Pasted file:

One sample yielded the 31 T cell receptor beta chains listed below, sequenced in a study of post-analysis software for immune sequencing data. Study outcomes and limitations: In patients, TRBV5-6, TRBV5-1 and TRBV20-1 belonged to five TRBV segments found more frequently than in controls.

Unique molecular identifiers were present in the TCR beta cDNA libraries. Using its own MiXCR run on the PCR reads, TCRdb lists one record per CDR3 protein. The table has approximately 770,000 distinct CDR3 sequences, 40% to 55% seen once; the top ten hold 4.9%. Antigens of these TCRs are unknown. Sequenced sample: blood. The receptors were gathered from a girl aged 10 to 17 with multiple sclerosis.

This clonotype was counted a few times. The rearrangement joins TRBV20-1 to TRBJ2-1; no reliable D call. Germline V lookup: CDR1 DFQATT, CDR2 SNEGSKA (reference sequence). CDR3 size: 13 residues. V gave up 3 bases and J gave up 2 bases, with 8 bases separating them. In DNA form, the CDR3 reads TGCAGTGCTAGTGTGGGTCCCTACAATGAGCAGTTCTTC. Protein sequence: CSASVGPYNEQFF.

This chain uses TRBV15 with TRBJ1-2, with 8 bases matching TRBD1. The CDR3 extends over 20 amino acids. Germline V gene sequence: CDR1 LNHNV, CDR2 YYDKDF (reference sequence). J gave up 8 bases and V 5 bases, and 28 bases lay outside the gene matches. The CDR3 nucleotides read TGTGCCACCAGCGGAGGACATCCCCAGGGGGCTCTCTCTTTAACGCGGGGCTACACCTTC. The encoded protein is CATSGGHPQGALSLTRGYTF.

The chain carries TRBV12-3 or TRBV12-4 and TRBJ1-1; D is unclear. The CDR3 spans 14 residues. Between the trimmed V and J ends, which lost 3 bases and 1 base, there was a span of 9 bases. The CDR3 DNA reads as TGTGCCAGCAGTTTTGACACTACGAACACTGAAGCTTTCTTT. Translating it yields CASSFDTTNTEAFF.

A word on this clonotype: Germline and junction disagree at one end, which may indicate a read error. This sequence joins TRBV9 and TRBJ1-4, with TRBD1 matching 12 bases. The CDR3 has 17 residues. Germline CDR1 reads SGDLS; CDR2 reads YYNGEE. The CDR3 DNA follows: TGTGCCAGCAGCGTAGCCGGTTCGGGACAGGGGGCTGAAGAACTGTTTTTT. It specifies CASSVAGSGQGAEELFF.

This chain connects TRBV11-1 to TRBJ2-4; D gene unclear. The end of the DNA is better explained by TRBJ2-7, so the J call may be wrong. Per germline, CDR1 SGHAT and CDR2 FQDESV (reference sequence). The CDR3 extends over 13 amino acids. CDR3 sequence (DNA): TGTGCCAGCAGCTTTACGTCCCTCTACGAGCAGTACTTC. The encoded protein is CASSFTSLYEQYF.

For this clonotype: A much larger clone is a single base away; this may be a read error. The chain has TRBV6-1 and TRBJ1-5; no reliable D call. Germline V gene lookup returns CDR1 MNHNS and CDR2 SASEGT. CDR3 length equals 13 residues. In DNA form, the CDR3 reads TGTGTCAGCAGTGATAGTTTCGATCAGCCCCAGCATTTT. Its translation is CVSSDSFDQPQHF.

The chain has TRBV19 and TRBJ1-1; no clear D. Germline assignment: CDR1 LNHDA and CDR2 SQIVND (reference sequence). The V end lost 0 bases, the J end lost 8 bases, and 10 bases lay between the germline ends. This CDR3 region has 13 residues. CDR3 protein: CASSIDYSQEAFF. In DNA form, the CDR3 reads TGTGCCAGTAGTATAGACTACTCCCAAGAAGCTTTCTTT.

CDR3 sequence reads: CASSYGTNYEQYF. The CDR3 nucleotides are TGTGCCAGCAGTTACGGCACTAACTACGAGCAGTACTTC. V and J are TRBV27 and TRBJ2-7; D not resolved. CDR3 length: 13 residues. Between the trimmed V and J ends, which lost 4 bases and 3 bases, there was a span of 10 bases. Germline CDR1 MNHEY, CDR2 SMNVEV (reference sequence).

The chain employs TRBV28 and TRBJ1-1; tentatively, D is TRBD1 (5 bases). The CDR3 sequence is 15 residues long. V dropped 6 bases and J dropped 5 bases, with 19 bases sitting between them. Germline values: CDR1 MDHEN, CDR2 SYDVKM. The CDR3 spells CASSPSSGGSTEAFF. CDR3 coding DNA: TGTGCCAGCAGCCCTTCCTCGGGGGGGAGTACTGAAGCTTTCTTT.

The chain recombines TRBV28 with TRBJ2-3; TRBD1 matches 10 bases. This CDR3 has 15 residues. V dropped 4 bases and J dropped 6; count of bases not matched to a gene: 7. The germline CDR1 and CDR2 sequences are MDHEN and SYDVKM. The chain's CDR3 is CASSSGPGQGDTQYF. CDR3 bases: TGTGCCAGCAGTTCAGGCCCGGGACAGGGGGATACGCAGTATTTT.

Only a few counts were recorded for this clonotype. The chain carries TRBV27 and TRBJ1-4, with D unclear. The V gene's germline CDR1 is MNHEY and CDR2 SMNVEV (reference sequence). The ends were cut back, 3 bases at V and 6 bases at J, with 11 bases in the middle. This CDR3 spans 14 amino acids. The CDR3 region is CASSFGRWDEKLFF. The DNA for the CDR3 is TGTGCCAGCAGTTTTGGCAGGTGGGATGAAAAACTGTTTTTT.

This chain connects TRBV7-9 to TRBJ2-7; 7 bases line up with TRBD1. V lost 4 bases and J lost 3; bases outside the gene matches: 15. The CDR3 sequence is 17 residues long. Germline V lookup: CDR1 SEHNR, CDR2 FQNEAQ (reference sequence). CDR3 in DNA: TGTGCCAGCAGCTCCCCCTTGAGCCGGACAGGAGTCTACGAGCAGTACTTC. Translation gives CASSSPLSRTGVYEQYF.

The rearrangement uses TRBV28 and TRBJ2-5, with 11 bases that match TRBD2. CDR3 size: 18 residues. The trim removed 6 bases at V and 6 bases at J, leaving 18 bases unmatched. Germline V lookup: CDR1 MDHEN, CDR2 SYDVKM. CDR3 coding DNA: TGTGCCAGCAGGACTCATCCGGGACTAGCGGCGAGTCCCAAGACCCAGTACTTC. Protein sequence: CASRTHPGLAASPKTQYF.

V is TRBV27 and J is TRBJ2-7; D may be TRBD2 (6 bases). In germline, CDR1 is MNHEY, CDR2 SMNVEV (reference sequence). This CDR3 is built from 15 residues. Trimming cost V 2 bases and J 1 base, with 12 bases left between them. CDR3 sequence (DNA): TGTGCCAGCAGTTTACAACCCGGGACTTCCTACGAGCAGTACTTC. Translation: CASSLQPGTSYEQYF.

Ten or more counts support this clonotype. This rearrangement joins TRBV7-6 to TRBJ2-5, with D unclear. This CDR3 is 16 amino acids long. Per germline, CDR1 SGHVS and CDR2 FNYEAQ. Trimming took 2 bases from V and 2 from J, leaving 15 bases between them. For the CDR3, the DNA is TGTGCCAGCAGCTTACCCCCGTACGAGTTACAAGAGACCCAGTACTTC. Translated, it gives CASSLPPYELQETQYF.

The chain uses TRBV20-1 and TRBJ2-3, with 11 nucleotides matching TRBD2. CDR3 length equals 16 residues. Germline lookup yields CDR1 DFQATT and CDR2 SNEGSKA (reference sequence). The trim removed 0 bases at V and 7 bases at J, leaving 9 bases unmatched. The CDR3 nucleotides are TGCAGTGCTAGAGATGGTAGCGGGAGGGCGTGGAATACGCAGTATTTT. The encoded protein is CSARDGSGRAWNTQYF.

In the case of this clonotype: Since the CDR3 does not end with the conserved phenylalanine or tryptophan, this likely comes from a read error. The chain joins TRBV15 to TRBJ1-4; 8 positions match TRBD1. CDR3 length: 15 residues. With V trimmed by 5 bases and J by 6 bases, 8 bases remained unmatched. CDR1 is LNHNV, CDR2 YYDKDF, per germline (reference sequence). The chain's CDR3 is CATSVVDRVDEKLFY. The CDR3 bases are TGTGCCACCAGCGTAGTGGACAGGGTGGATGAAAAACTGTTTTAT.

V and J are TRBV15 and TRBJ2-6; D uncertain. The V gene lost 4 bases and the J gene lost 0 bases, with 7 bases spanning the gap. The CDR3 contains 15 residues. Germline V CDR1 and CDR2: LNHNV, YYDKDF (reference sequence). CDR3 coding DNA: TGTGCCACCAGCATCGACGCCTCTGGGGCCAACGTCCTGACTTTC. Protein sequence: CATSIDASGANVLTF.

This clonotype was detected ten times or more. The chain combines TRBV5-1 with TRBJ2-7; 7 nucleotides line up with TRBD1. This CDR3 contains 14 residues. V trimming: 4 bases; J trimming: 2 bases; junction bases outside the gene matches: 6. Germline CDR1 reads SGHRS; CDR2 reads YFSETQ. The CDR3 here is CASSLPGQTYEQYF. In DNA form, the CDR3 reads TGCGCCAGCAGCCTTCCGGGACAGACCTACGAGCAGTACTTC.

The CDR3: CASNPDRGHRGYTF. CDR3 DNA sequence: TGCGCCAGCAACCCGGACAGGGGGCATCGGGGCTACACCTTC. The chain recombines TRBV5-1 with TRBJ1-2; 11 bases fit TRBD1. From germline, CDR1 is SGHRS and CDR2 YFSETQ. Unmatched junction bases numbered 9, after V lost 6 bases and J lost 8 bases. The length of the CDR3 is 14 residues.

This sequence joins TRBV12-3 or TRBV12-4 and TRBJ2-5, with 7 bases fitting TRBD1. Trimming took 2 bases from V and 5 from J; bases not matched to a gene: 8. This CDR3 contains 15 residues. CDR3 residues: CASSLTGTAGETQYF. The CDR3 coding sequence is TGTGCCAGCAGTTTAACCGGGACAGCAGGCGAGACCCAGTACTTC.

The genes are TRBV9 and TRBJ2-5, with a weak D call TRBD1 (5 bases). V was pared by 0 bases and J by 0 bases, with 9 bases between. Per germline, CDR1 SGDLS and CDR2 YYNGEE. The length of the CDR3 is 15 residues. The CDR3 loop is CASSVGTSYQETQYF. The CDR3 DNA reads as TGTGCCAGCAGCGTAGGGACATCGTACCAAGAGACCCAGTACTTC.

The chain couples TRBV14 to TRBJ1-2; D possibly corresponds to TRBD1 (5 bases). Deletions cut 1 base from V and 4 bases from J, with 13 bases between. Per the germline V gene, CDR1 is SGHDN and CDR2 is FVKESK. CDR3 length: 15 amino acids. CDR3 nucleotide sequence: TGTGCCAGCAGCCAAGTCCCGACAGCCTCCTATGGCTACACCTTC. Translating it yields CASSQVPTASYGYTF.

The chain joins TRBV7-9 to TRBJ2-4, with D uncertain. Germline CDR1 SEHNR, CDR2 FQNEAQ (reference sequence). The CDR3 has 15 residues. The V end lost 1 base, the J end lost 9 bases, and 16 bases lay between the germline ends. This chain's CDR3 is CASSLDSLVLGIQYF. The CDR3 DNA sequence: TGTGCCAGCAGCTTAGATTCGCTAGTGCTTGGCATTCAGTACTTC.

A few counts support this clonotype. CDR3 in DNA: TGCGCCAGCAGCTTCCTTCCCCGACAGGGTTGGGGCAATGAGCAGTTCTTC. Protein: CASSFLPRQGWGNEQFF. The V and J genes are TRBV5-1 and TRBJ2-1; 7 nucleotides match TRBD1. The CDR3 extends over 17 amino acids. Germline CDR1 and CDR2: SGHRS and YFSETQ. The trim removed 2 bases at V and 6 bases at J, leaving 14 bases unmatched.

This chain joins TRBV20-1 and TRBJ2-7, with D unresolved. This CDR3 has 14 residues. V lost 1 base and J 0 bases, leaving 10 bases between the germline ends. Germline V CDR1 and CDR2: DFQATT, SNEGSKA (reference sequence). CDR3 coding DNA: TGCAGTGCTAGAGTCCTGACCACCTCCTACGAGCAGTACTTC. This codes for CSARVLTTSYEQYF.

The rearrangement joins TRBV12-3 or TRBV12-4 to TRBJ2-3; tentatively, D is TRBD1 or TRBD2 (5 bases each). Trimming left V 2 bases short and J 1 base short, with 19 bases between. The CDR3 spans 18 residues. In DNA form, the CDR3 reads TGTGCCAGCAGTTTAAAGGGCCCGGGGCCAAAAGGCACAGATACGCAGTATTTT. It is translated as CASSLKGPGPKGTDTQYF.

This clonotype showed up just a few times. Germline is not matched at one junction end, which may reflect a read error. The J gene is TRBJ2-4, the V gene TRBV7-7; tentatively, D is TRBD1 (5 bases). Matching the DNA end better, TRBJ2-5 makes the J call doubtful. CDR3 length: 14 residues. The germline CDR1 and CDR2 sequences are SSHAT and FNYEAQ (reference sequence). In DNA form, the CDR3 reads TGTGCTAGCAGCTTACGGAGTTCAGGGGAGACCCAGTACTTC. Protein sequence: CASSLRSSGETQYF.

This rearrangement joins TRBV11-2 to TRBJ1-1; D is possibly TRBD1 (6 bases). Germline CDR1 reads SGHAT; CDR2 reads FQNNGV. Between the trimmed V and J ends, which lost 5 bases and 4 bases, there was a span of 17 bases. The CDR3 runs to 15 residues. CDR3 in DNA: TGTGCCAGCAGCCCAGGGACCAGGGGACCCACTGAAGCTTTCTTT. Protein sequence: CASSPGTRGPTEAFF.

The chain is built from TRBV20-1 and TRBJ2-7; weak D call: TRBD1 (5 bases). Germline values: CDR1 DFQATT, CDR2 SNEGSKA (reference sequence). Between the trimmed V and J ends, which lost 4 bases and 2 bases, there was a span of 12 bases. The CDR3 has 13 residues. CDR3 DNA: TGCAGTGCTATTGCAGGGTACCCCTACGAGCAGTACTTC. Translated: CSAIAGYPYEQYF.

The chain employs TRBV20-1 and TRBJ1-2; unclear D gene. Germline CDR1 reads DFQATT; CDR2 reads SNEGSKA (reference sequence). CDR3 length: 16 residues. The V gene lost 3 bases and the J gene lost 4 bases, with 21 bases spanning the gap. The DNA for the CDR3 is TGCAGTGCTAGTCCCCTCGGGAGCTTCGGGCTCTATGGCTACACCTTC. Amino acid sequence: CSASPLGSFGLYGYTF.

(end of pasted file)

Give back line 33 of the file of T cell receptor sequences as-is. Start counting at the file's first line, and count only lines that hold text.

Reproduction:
The chain employs TRBV20-1 and TRBJ1-2; unclear D gene. Germline CDR1 reads DFQATT; CDR2 reads SNEGSKA (reference sequence). CDR3 length: 16 residues. The V gene lost 3 bases and the J gene lost 4 bases, with 21 bases spanning the gap. The DNA for the CDR3 is TGCAGTGCTAGTCCCCTCGGGAGCTTCGGGCTCTATGGCTACACCTTC. Amino acid sequence: CSASPLGSFGLYGYTF.